I really enjoy trying to turn other people’s ideas into fabric and when I get the response I’ve used as the title for this piece it just makes my heart sing.
My most recent commissioned piece involved creating a large shawl that incorporated “long slim pleated stripes” in vibrant colours, mixed with flat areas of solid colour “scattered in a loose style”. My client’s inspiration came from the colours of Gustav Klimt and the textures of Mariano Fortuny’s pleated gowns, as well as a delicately coloured Japanese kimono:
I have never met my client, who lives in Germany, but we have worked together before on a throw for Fledi. We correspond via email and she sends me lots of images along with wonderfully evocative words to help me understand her ideas, such as these: “the whole pallet of pink and gold. a symphony of glowing and blaze! so much that all dark thoughts pop off.”
We have developed a way of working together while so far apart in both distance and language. As my German is non-existent (the only phrase I have is “eine kleine weisse bier bitte”!) we communicate in English and through the medium of images. I choose yarns and send these to my client so she can pick her colours and textures, then I work on samples and send those. My client sends me brilliant feedback. The words are often few but chosen so well that the detail of her imagination is clear. I tweak the samples and send photographs and scans until we reach a finished idea. Then it’s down to the really hard work of weaving the full piece. These are large pieces, woven in sections and eventually sewn together to create the final outcome.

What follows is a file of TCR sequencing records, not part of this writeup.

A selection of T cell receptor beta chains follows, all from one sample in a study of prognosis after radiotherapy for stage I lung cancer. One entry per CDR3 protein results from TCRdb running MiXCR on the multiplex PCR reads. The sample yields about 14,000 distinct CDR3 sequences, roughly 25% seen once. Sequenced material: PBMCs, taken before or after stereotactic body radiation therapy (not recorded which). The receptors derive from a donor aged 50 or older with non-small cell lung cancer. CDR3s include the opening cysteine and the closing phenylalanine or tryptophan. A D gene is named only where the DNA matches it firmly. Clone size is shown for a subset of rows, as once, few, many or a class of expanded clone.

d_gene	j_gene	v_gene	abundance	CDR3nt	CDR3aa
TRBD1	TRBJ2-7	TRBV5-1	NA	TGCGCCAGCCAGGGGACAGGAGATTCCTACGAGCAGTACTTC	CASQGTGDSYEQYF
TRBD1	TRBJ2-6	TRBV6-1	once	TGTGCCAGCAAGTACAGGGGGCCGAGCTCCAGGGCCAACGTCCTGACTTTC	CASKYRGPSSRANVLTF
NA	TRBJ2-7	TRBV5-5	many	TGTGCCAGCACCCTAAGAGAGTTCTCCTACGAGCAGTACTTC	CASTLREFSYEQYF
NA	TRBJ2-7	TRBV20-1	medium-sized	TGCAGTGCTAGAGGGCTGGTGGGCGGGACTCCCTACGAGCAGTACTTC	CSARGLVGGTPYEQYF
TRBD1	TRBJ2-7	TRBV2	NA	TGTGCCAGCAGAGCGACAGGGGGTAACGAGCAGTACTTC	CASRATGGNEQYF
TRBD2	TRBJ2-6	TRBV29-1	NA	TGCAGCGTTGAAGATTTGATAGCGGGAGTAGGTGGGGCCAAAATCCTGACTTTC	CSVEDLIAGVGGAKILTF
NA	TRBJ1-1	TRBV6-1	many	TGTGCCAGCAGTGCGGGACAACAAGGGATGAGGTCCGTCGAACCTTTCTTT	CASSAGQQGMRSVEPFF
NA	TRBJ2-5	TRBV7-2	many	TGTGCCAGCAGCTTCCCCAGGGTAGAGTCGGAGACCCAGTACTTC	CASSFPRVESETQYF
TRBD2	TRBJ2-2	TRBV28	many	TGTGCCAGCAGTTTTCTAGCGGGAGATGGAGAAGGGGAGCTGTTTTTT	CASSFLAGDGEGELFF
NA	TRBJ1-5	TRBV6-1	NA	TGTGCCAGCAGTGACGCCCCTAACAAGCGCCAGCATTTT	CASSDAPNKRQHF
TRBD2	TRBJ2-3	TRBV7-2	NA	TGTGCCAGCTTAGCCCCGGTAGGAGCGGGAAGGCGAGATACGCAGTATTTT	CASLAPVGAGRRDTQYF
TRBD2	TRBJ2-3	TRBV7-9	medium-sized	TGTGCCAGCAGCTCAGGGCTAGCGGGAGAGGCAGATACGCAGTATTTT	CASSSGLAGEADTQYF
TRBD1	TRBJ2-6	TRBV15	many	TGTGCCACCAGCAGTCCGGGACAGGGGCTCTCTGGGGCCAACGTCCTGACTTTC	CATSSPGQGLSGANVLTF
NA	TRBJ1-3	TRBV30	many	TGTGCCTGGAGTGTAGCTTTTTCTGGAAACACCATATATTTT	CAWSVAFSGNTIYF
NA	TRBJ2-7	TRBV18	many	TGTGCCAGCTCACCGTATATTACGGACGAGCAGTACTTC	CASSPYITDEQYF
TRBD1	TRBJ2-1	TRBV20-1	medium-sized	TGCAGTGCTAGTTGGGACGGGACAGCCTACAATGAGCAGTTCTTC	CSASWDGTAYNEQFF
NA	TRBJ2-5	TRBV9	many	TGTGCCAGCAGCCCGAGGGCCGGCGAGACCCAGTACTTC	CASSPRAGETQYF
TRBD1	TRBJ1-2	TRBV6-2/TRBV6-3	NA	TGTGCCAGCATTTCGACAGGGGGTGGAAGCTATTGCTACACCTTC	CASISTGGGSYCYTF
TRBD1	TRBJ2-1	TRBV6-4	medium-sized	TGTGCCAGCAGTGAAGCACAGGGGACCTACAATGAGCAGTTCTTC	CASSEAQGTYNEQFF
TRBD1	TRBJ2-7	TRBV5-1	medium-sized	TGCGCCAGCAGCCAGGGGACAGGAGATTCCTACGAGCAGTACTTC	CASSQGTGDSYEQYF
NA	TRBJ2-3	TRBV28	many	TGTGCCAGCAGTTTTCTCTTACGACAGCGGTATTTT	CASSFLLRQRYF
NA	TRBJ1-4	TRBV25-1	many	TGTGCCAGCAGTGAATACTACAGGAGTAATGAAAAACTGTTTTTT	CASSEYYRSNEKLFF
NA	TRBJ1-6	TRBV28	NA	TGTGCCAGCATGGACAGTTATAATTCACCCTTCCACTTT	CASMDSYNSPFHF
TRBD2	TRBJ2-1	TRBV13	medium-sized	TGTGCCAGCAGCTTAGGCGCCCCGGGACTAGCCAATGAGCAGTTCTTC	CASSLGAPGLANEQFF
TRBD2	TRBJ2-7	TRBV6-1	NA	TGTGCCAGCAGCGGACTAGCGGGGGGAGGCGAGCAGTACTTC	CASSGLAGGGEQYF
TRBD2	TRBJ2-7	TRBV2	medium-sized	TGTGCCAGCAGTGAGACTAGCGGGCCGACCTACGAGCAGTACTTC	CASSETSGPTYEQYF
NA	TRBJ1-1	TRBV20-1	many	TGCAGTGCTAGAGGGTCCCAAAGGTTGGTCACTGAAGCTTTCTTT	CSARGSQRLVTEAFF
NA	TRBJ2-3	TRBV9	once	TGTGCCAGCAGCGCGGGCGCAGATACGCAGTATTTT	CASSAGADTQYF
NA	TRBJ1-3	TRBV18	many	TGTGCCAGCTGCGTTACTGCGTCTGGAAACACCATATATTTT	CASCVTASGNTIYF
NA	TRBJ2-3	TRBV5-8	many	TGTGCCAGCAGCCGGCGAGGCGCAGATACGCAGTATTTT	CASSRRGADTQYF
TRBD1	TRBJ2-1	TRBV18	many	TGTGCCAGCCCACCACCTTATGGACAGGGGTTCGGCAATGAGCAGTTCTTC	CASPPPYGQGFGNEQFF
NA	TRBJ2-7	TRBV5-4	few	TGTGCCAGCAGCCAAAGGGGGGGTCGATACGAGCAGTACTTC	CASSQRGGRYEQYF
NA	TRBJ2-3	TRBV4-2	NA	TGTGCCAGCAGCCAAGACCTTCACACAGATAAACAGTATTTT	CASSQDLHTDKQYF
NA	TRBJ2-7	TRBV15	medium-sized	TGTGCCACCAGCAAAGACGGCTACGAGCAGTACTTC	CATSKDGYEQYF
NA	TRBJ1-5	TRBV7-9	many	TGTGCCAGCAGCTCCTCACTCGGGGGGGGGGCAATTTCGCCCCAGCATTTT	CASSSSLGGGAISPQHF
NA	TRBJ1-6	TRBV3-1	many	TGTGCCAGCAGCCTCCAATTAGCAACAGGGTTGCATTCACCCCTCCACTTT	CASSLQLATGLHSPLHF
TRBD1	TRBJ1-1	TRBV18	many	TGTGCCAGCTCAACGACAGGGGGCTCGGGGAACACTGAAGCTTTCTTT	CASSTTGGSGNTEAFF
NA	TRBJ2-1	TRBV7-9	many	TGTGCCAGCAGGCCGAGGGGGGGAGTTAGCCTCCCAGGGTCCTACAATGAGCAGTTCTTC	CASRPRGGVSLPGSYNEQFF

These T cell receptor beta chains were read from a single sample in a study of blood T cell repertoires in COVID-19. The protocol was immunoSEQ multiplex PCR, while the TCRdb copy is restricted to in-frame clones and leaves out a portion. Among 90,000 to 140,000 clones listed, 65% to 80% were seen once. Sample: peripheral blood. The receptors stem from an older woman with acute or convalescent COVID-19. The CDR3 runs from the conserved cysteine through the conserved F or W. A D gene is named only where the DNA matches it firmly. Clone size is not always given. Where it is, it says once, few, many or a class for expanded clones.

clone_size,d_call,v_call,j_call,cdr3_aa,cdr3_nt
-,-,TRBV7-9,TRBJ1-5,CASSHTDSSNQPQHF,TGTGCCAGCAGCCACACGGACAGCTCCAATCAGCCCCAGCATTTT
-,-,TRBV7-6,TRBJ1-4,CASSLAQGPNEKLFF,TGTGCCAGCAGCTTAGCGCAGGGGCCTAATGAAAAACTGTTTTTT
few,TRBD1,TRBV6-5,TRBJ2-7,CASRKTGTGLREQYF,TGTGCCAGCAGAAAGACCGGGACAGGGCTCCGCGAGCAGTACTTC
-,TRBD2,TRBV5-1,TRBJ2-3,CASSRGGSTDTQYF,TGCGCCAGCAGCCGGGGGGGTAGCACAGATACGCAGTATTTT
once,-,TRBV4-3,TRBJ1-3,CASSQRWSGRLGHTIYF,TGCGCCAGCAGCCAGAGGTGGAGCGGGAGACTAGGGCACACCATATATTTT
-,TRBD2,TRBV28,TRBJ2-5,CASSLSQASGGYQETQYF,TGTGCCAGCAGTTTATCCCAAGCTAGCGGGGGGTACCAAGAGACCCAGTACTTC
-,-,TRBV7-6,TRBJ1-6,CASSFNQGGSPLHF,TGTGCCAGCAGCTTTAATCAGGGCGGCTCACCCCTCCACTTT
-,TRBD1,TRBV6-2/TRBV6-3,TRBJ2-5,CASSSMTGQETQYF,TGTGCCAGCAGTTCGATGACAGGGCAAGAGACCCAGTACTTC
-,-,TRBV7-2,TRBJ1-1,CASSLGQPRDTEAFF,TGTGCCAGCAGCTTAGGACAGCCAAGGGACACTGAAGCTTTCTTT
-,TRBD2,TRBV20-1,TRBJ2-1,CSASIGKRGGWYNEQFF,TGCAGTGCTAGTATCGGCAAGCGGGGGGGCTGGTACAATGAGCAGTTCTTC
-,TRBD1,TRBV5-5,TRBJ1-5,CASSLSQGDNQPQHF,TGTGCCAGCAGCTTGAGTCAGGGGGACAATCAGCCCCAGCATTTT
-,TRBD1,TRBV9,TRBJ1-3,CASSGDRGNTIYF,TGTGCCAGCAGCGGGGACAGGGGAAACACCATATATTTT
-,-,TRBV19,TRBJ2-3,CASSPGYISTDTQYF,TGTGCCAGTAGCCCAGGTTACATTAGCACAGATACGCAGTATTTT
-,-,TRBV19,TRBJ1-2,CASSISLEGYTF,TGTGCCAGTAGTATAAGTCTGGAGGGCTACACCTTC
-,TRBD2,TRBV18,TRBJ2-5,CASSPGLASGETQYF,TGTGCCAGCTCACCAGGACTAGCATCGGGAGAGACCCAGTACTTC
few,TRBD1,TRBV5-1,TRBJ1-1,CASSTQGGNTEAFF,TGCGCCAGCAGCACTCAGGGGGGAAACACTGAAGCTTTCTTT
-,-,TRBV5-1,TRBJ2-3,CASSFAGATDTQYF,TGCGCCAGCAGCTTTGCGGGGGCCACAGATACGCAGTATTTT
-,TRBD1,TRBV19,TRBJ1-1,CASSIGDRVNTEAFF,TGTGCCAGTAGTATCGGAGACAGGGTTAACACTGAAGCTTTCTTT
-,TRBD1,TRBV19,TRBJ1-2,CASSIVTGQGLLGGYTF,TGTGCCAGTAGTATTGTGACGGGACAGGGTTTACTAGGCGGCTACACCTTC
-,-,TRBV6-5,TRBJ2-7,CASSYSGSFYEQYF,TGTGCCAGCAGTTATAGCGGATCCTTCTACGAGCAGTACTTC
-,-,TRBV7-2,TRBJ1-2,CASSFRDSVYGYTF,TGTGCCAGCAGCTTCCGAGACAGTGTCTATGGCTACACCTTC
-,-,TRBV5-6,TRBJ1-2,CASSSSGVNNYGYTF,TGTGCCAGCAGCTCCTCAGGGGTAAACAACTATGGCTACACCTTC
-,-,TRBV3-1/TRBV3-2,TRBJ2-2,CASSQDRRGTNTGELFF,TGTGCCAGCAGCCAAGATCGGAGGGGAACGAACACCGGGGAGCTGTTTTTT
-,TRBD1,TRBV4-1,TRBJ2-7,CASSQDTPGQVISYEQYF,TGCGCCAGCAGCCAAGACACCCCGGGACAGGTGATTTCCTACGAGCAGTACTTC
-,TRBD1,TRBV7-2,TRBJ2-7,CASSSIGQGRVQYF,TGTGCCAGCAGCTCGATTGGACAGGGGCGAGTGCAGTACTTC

Working on commissions is quite a daunting task. I’ve worked with a number of clients over the years but have met very few of them. Somehow, between us, we seem to create successful projects. I try to ask lots of questions very early on and I’m willing to sample initial ideas to gain immediate feedback so I don’t spend too long going off in the wrong direction. They offer useful input in the form of images, swatches, colour chips and words. Although these challenges push me out of my comfort zone I love these interactions because they stretch my abilities, both creatively and technically. I have to find ways to produce a fabric which even my clients themselves might not be able to imagine.
Here are a few images which show some of the developmental stages of Sabine’s pleated shawl, from second sample with feedback overlaid, to setting up on the loom, to the first section in its stiff off-loom state, and the finished piece after washing and sewing. The whole piece was eventually woven as four long panels, a total of almost 8 metres of fabric to create a finished shawl of approximately 180cm square. A very fine pink silk was used as the weft to help create pleats in a crammed and spaced warp of cotton, glitter and silk yarns.
The response: “Yesterday in the evening the holy moment of revelation. What a fire work of friendly and happy colors! It matches very true my imaginations…indeed a textile made from good vibrations”